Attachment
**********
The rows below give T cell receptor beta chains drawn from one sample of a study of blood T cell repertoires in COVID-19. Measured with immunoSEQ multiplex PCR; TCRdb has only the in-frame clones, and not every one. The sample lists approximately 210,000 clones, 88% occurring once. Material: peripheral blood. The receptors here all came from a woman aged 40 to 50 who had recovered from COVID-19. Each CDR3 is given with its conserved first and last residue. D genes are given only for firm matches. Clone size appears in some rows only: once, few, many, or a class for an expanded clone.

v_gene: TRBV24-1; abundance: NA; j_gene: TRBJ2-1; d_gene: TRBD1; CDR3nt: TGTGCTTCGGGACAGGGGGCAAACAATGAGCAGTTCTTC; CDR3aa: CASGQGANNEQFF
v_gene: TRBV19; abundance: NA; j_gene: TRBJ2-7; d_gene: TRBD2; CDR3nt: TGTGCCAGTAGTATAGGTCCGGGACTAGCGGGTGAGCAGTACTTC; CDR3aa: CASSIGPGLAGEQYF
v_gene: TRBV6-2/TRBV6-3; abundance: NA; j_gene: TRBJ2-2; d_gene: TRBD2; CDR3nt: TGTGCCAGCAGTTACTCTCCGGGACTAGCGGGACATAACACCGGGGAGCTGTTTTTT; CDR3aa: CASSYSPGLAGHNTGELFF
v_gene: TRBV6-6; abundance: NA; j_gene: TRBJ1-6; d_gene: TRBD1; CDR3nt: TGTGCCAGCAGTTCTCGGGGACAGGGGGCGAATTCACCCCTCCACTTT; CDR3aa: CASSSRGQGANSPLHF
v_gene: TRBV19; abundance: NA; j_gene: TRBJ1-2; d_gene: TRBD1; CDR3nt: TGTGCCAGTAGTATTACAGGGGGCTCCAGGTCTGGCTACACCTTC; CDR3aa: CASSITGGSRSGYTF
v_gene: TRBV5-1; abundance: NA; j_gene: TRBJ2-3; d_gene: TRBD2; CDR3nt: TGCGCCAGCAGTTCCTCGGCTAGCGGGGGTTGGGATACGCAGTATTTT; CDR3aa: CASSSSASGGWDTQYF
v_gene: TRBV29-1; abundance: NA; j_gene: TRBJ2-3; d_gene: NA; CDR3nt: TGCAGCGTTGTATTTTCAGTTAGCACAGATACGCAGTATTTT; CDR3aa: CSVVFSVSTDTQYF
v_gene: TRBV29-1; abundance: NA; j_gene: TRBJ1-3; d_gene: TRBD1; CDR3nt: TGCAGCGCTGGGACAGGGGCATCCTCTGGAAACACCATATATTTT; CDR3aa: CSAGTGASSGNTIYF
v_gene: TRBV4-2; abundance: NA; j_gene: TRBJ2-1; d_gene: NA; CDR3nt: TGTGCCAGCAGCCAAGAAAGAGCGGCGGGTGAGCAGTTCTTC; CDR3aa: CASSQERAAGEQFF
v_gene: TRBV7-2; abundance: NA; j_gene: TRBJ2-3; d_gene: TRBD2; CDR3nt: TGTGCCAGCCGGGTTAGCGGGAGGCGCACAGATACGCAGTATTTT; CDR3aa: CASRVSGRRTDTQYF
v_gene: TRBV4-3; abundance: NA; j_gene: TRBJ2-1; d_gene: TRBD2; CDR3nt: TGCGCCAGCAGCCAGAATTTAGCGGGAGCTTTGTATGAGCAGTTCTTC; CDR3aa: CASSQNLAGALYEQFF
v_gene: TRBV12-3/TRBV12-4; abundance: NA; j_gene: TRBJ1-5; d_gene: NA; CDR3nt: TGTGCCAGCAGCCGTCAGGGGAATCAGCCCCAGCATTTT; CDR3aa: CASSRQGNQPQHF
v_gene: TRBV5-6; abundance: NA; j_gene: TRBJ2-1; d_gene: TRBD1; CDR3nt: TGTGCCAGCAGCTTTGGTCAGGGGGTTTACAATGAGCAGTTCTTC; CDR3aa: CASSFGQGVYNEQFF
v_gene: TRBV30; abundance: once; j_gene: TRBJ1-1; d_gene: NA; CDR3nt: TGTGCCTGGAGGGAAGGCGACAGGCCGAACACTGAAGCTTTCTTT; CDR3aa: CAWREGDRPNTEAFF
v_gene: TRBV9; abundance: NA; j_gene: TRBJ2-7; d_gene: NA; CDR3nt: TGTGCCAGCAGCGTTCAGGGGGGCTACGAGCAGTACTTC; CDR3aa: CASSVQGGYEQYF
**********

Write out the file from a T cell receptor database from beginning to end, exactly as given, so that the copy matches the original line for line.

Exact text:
The rows below give T cell receptor beta chains drawn from one sample of a study of blood T cell repertoires in COVID-19. Measured with immunoSEQ multiplex PCR; TCRdb has only the in-frame clones, and not every one. The sample lists approximately 210,000 clones, 88% occurring once. Material: peripheral blood. The receptors here all came from a woman aged 40 to 50 who had recovered from COVID-19. Each CDR3 is given with its conserved first and last residue. D genes are given only for firm matches. Clone size appears in some rows only: once, few, many, or a class for an expanded clone.

v_gene: TRBV24-1; abundance: NA; j_gene: TRBJ2-1; d_gene: TRBD1; CDR3nt: TGTGCTTCGGGACAGGGGGCAAACAATGAGCAGTTCTTC; CDR3aa: CASGQGANNEQFF
v_gene: TRBV19; abundance: NA; j_gene: TRBJ2-7; d_gene: TRBD2; CDR3nt: TGTGCCAGTAGTATAGGTCCGGGACTAGCGGGTGAGCAGTACTTC; CDR3aa: CASSIGPGLAGEQYF
v_gene: TRBV6-2/TRBV6-3; abundance: NA; j_gene: TRBJ2-2; d_gene: TRBD2; CDR3nt: TGTGCCAGCAGTTACTCTCCGGGACTAGCGGGACATAACACCGGGGAGCTGTTTTTT; CDR3aa: CASSYSPGLAGHNTGELFF
v_gene: TRBV6-6; abundance: NA; j_gene: TRBJ1-6; d_gene: TRBD1; CDR3nt: TGTGCCAGCAGTTCTCGGGGACAGGGGGCGAATTCACCCCTCCACTTT; CDR3aa: CASSSRGQGANSPLHF
v_gene: TRBV19; abundance: NA; j_gene: TRBJ1-2; d_gene: TRBD1; CDR3nt: TGTGCCAGTAGTATTACAGGGGGCTCCAGGTCTGGCTACACCTTC; CDR3aa: CASSITGGSRSGYTF
v_gene: TRBV5-1; abundance: NA; j_gene: TRBJ2-3; d_gene: TRBD2; CDR3nt: TGCGCCAGCAGTTCCTCGGCTAGCGGGGGTTGGGATACGCAGTATTTT; CDR3aa: CASSSSASGGWDTQYF
v_gene: TRBV29-1; abundance: NA; j_gene: TRBJ2-3; d_gene: NA; CDR3nt: TGCAGCGTTGTATTTTCAGTTAGCACAGATACGCAGTATTTT; CDR3aa: CSVVFSVSTDTQYF
v_gene: TRBV29-1; abundance: NA; j_gene: TRBJ1-3; d_gene: TRBD1; CDR3nt: TGCAGCGCTGGGACAGGGGCATCCTCTGGAAACACCATATATTTT; CDR3aa: CSAGTGASSGNTIYF
v_gene: TRBV4-2; abundance: NA; j_gene: TRBJ2-1; d_gene: NA; CDR3nt: TGTGCCAGCAGCCAAGAAAGAGCGGCGGGTGAGCAGTTCTTC; CDR3aa: CASSQERAAGEQFF
v_gene: TRBV7-2; abundance: NA; j_gene: TRBJ2-3; d_gene: TRBD2; CDR3nt: TGTGCCAGCCGGGTTAGCGGGAGGCGCACAGATACGCAGTATTTT; CDR3aa: CASRVSGRRTDTQYF
v_gene: TRBV4-3; abundance: NA; j_gene: TRBJ2-1; d_gene: TRBD2; CDR3nt: TGCGCCAGCAGCCAGAATTTAGCGGGAGCTTTGTATGAGCAGTTCTTC; CDR3aa: CASSQNLAGALYEQFF
v_gene: TRBV12-3/TRBV12-4; abundance: NA; j_gene: TRBJ1-5; d_gene: NA; CDR3nt: TGTGCCAGCAGCCGTCAGGGGAATCAGCCCCAGCATTTT; CDR3aa: CASSRQGNQPQHF
v_gene: TRBV5-6; abundance: NA; j_gene: TRBJ2-1; d_gene: TRBD1; CDR3nt: TGTGCCAGCAGCTTTGGTCAGGGGGTTTACAATGAGCAGTTCTTC; CDR3aa: CASSFGQGVYNEQFF
v_gene: TRBV30; abundance: once; j_gene: TRBJ1-1; d_gene: NA; CDR3nt: TGTGCCTGGAGGGAAGGCGACAGGCCGAACACTGAAGCTTTCTTT; CDR3aa: CAWREGDRPNTEAFF
v_gene: TRBV9; abundance: NA; j_gene: TRBJ2-7; d_gene: NA; CDR3nt: TGTGCCAGCAGCGTTCAGGGGGGCTACGAGCAGTACTTC; CDR3aa: CASSVQGGYEQYF